For example, Justin Korn discusses the use of “imaginary friends” to set up customized RSS feeds for the topics that you’d like to keep track of. A somewhat simpler means of using FriendFeed as an RSS reader is to make use of filters. The default filters on FriendFeed are “Favorites”, “Personal”, and “Professional”, but you can customize them however you like. For example, you could set up a “Sports” filter for sources that link to a lot of sports-related stories that you’re likely to be interested in.

facebook-logo1Facebook is an interesting case study to look at as it’s one of the most popular social networking/social media web sites in the world, yet takes more of a “walled garden” approach as compared to Twitter and FriendFeed, as you can only interact with people who are your Facebook friends.

Can Facebook be used as an RSS reader? Well, sort of. ReadWriteWeb covered the shutting down of a Facebook app “that turned your newsfeed into an RSS feed” as it interfered with Facebook’s privacy policies. Marshall Kirkpatrick muses that the “wall that keeps Facebook user data in and private by default feels too contrary to the fundamental nature of the Internet for it to last.”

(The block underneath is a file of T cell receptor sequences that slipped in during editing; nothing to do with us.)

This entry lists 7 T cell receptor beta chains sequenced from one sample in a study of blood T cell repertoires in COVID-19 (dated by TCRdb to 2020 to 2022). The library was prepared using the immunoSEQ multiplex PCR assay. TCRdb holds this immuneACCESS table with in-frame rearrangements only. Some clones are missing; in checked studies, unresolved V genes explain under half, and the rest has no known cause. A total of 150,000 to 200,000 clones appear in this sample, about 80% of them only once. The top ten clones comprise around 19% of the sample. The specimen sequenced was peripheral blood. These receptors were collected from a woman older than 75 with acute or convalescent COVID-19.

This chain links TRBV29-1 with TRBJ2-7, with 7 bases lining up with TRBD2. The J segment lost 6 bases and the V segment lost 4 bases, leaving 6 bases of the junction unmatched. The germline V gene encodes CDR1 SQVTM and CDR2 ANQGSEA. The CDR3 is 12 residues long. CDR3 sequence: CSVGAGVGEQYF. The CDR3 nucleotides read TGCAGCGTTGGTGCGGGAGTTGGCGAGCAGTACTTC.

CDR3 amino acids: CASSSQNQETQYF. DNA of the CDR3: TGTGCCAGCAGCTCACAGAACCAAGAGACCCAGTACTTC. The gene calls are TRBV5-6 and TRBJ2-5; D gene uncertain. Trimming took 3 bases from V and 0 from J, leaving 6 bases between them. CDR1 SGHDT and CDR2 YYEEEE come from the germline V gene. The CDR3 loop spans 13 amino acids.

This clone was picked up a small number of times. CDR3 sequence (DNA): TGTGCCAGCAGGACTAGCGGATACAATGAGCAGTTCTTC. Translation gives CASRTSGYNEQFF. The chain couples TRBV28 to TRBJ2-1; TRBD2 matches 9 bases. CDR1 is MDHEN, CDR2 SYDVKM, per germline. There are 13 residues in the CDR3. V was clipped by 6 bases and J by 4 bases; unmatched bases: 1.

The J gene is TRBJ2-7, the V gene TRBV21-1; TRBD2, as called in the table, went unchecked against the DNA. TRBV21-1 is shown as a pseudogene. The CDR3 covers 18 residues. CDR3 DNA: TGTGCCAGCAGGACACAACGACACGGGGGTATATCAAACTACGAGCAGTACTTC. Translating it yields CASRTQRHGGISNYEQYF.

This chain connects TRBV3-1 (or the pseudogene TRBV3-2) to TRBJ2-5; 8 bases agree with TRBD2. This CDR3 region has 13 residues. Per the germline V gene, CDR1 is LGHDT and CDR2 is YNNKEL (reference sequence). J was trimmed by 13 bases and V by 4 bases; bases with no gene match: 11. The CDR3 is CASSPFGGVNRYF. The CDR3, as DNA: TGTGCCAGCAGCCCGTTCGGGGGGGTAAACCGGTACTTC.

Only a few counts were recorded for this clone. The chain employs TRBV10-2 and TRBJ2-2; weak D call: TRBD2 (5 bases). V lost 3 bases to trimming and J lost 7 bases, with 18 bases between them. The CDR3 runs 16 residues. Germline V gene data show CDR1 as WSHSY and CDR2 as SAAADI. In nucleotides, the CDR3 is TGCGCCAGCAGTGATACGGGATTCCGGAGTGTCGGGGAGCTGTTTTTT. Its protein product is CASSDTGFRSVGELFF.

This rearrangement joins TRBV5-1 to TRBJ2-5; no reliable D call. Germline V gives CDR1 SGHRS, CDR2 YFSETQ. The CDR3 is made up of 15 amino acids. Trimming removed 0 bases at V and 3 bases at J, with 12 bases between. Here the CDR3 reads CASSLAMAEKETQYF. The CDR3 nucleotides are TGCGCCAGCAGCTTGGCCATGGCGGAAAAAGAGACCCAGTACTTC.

However, Facebook is still a useful place to pick up news and information from trusted sources (your friends and contacts) as each individual can pipe RSS feeds into their own newsfeed, so you can still use Facebook as a limited inbound RSS reader of sorts, via your Facebook friends.


A New Comm Biz piece asks, “Will RSS Ever Go Mainstream?” Perhaps in some ways it already is, and will continue to evolve through social media web sites like Twitter, FriendFeed and Facebook.

Do you use social media web sites as RSS readers?

17 Responses to “Using Social Media Sites As "RSS Readers"”

  1. Great comments all.

    Louis, I agree that MyYahoo and iGoogle are “more standard” for today’s “mainstream” user, but it’s interesting to note how those sites are being influenced by more “power user” or edge-centered sites.

    Personally, I use a combination of Google Reader, FriendFeed, Twitter, Techmeme, and other news sites to keep up, but freely admit that it’s rather time consuming and at times can be a bit overwhelming.